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Internet of Things 'IoT'

The Internet of things (IoT) is the network of physical devices, vehicles, and other items embedded with electronics, software, sensors, actuators, and network connectivity which enable these objects to collect and exchange data.

Each IoT devices needs to communicate with an end user, another device or human. For this we use many types of communication, taken from the IT world. Data can be both sent to and recieved from IoT devices. IoT devices may have a backup medium for logging data while not connected to your network. This is also used when the data volume is to high for transmition.

Short Range 'IoT' communications methods


Wi-Fi or WiFi is a technology for wireless local area networking with devices based on the IEEE 802.11 standards.


Bluetooth is a wireless technology standard for exchanging data over short distances from fixed and mobile devices, and building personal area networks.

An example of Bluetooth used with IoT is with BLE adverts. See https://seaa.me/ project for details.


Just like Bluetooth and WiFi, and all manner of other wireless signals, NFC works on the principle of sending information over radio waves. The technology used in NFC is based on older RFID (Radio-frequency identification) ideas, which uses electromagnetic induction in order to transmit information. NFC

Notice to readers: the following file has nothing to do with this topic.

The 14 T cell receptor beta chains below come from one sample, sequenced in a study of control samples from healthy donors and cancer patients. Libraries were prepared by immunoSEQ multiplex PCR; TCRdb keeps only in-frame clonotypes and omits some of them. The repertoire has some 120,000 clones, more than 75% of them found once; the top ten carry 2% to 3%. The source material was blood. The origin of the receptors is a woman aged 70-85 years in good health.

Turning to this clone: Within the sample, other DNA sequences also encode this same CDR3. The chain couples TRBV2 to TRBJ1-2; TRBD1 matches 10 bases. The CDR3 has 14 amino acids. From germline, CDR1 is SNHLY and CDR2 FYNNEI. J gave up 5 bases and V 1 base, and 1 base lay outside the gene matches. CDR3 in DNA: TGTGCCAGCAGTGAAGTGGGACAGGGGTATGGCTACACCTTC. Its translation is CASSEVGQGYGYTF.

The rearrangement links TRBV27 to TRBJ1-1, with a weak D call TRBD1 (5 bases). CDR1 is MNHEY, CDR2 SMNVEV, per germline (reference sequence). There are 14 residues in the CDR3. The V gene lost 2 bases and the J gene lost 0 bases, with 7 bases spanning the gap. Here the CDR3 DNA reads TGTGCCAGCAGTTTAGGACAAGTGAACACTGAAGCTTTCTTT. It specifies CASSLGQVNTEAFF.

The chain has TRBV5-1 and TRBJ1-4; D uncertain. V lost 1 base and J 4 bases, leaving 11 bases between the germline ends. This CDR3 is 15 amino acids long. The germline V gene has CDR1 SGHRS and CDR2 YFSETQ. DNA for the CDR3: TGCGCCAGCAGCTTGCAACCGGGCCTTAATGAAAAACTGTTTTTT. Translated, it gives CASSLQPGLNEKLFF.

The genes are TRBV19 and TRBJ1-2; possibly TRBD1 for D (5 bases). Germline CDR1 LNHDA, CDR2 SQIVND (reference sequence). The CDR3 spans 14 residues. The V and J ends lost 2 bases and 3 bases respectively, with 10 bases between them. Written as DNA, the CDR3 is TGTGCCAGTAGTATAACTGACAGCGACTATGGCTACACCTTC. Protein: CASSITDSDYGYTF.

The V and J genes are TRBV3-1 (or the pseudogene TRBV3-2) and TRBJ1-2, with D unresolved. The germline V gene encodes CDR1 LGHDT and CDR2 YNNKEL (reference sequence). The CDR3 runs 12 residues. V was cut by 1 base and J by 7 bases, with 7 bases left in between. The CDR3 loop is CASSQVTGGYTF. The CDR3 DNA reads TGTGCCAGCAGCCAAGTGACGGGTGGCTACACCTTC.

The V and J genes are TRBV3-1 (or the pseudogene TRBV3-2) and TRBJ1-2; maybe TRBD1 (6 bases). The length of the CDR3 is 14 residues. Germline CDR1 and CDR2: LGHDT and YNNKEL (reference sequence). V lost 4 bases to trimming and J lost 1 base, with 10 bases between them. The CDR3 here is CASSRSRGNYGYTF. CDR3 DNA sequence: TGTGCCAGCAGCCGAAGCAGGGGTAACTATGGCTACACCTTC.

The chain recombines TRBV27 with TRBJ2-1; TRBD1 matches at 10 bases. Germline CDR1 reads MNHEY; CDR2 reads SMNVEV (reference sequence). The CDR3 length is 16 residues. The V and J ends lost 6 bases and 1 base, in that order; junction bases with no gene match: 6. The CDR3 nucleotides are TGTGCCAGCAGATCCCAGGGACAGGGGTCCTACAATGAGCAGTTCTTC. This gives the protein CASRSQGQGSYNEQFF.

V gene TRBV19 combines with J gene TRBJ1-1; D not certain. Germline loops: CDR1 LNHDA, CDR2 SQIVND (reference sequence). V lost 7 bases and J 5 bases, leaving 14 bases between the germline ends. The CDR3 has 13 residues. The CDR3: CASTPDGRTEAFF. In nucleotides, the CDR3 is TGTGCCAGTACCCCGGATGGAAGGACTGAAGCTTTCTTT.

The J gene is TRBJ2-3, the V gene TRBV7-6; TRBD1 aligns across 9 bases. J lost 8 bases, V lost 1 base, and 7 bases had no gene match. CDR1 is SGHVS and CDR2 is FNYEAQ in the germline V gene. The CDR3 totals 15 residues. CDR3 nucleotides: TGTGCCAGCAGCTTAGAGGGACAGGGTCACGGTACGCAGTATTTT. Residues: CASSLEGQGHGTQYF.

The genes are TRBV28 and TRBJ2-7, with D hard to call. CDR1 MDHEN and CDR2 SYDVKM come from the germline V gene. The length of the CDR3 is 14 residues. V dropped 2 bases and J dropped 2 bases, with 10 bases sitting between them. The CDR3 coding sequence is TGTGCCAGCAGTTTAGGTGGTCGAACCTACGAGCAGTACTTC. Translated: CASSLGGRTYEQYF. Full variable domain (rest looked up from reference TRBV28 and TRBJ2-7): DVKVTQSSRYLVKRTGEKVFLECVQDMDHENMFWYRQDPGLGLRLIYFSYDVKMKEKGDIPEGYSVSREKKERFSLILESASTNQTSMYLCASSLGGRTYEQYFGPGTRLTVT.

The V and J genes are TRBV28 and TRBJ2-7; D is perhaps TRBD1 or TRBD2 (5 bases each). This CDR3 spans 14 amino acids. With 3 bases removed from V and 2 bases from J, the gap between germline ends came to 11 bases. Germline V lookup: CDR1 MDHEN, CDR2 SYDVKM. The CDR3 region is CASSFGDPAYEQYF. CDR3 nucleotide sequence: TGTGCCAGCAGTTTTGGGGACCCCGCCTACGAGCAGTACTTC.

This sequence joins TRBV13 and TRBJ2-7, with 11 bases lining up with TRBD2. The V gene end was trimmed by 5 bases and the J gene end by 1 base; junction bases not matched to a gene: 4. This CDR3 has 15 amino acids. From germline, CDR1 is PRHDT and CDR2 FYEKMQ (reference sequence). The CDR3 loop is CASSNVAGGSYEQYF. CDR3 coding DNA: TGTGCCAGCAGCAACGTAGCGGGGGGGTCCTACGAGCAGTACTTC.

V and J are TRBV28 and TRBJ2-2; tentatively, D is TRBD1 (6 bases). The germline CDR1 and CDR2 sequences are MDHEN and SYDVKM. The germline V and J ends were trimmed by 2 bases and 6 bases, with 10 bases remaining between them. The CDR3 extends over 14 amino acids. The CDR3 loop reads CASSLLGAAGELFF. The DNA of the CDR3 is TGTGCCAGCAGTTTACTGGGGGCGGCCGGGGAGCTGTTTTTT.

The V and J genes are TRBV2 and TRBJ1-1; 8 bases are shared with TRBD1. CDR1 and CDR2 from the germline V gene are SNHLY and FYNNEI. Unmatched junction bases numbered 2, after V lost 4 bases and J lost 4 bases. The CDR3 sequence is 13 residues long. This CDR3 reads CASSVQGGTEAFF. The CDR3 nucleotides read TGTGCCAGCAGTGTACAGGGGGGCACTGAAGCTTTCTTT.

NFC and Bluetooth: the Perfect Pair

From wearables to smart appliances, NFC’s tap and go functionality helps consumers simplify device operation, enabling multiple devices to easily connect and to work together. NFC

Long Range 'IoT' communications methods

LoRa modems

LoRa stands for Long Range and it is a technology that uses unlicensed spectrum below 1GHz along with a form of direct sequence spread spectrum modulation that provides signal detection below the noise level.

LoRa® Product Family from Semtech.

Modems as Peer's

The 'peers' are computer systems which are connected to each other via communications. This can be peer to peer or peer's to gateway.

Gateway for peer's

The gateway here is the interface between the IoT world & the IT world. This is the key point in security design. Not to allow the IoT to talk to the IT world directly or vice versa.